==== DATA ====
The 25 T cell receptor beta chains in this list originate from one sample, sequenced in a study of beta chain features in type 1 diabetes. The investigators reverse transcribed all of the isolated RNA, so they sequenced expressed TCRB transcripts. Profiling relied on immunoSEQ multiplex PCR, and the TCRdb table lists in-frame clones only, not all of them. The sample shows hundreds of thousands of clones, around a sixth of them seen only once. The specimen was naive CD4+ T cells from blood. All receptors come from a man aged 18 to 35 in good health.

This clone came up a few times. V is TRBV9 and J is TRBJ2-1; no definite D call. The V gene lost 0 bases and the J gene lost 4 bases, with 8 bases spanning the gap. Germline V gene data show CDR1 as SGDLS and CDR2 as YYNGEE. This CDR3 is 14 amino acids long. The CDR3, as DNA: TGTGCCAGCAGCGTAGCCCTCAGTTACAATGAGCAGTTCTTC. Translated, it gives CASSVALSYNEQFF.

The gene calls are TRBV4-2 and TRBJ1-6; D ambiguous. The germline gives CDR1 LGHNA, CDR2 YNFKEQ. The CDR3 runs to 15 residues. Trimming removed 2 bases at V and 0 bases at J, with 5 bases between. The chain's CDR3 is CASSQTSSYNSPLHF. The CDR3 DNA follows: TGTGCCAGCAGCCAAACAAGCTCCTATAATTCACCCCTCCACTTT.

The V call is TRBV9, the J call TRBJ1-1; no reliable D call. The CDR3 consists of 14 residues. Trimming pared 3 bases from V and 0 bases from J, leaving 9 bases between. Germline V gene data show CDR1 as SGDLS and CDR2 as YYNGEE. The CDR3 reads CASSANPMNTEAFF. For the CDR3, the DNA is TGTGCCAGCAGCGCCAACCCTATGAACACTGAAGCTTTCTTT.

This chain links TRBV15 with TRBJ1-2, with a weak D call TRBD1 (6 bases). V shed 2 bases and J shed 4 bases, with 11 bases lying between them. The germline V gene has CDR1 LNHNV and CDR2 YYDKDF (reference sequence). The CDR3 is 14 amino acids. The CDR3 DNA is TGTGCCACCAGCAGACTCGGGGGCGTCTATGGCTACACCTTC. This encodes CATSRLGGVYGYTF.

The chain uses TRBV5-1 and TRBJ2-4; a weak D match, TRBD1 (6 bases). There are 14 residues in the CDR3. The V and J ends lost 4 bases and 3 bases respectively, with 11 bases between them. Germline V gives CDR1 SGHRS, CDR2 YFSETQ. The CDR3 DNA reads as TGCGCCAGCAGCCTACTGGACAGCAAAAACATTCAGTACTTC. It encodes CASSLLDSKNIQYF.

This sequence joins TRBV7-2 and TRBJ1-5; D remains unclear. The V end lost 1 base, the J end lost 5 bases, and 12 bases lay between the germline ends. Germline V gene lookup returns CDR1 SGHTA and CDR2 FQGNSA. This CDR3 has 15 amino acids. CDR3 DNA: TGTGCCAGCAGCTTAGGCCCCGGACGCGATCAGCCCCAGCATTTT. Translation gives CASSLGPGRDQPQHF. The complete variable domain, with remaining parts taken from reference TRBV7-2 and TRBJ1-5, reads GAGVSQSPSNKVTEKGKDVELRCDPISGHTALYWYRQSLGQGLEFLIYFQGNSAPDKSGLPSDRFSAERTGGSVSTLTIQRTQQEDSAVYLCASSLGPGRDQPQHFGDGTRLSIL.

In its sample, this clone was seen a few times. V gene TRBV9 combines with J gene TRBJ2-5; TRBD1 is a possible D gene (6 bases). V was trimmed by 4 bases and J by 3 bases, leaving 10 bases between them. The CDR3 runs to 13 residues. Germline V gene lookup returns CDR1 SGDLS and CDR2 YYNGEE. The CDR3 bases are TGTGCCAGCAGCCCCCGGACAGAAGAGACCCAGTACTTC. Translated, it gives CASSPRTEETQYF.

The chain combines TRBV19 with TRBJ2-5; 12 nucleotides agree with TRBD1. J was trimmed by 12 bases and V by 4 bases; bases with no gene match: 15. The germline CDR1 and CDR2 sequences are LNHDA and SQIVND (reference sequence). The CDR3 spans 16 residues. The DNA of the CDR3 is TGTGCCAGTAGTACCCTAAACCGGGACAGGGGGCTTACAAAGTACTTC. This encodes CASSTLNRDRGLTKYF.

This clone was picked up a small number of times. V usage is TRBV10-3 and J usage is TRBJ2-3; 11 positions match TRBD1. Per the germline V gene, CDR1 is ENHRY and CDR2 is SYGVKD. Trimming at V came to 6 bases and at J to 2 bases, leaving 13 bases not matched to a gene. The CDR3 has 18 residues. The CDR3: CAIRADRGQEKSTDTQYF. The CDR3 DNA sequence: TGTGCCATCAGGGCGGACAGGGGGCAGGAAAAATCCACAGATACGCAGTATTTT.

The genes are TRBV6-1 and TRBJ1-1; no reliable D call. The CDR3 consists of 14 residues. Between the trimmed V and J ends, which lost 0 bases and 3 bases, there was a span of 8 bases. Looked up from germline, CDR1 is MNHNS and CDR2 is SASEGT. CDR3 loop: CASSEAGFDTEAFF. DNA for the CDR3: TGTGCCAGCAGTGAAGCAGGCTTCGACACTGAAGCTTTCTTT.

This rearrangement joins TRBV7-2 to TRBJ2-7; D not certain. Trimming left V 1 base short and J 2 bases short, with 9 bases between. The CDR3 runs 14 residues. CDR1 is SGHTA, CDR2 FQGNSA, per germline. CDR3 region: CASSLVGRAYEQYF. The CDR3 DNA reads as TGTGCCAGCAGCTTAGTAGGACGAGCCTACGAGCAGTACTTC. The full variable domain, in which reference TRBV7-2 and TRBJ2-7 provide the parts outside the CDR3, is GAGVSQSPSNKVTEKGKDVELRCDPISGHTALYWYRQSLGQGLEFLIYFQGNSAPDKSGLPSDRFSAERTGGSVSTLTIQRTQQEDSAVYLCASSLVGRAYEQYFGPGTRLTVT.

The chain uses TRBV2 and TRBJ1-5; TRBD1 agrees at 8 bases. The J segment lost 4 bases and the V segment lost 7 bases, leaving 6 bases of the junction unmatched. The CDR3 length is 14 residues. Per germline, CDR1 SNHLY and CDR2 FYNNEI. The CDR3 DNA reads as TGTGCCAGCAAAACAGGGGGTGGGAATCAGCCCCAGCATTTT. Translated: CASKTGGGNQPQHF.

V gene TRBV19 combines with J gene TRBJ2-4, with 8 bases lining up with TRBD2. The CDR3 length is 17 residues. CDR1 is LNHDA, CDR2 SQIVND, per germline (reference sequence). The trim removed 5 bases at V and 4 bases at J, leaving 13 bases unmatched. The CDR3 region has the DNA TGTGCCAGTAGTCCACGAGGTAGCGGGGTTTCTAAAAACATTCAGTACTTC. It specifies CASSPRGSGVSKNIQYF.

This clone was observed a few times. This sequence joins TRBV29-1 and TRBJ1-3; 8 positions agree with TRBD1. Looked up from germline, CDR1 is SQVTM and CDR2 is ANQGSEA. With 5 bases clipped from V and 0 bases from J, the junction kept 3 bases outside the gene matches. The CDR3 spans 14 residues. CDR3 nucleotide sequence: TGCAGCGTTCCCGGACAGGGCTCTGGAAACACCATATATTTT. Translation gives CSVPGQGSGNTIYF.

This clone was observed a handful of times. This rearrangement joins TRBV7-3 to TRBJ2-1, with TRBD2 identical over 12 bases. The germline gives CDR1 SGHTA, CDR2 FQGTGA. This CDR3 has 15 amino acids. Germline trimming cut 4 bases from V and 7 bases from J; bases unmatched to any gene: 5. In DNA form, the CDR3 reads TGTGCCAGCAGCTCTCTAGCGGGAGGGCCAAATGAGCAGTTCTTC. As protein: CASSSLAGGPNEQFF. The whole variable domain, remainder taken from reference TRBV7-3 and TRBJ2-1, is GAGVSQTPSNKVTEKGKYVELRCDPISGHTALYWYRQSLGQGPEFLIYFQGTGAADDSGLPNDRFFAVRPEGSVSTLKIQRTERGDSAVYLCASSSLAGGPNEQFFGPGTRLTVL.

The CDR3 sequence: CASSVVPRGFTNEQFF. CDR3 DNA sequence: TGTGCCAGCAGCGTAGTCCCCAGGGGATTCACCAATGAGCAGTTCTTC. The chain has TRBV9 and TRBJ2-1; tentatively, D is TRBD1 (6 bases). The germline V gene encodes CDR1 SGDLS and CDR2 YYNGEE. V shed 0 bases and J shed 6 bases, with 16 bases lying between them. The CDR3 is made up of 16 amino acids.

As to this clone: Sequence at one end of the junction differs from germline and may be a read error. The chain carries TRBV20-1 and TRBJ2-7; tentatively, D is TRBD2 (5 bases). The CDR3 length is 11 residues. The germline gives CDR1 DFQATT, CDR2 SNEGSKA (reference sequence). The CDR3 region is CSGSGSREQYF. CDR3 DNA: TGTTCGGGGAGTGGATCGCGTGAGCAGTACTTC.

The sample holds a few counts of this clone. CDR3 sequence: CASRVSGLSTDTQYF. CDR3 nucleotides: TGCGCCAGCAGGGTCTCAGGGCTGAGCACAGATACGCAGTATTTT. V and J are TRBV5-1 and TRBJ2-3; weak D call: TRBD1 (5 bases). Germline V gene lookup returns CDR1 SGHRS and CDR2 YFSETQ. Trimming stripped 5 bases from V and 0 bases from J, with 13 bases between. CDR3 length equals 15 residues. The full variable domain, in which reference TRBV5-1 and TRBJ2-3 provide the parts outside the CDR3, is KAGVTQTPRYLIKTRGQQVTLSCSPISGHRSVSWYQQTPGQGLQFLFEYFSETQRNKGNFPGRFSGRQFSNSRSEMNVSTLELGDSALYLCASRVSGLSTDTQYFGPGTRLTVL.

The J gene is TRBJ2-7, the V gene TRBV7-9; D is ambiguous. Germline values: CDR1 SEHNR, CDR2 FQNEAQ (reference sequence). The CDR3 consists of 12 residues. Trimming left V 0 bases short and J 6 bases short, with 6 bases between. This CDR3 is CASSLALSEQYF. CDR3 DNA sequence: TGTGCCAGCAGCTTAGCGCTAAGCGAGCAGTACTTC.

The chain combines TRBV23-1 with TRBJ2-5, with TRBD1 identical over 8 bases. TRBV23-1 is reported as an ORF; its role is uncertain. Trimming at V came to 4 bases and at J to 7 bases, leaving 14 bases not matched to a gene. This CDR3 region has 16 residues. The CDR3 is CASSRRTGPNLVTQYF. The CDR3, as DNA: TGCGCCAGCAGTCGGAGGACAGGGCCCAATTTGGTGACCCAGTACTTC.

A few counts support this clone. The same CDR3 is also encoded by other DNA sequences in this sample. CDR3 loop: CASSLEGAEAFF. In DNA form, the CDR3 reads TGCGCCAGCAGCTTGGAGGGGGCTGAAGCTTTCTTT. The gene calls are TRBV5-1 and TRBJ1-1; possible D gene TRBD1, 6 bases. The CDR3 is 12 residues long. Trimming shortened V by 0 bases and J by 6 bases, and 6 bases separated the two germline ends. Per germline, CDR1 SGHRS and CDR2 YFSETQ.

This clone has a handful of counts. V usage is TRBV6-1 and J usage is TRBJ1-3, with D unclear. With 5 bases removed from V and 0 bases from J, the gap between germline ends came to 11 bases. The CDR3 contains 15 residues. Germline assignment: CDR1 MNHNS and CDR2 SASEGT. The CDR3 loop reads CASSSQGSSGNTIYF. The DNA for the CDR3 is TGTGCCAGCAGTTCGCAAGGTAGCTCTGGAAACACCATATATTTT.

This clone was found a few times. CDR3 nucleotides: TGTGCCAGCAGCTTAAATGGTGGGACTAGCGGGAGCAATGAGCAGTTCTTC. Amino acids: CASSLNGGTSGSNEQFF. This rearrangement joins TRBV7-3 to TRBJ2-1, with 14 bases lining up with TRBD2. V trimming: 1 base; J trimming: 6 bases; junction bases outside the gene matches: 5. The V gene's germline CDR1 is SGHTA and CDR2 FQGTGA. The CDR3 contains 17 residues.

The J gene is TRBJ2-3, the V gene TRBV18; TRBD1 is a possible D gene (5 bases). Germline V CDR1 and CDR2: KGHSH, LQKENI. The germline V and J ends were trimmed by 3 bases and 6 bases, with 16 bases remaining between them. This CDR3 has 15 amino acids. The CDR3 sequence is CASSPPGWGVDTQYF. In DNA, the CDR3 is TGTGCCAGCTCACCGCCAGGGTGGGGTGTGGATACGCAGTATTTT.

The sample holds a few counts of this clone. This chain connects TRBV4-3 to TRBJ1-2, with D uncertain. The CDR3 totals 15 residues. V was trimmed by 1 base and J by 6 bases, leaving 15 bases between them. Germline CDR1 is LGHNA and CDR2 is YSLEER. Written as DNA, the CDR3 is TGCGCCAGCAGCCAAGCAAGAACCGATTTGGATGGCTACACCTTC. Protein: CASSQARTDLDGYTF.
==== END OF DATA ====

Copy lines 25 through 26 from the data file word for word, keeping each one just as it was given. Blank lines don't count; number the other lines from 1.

The J gene is TRBJ2-3, the V gene TRBV18; TRBD1 is a possible D gene (5 bases). Germline V CDR1 and CDR2: KGHSH, LQKENI. The germline V and J ends were trimmed by 3 bases and 6 bases, with 16 bases remaining between them. This CDR3 has 15 amino acids. The CDR3 sequence is CASSPPGWGVDTQYF. In DNA, the CDR3 is TGTGCCAGCTCACCGCCAGGGTGGGGTGTGGATACGCAGTATTTT.

The sample holds a few counts of this clone. This chain connects TRBV4-3 to TRBJ1-2, with D uncertain. The CDR3 totals 15 residues. V was trimmed by 1 base and J by 6 bases, leaving 15 bases between them. Germline CDR1 is LGHNA and CDR2 is YSLEER. Written as DNA, the CDR3 is TGCGCCAGCAGCCAAGCAAGAACCGATTTGGATGGCTACACCTTC. Protein: CASSQARTDLDGYTF.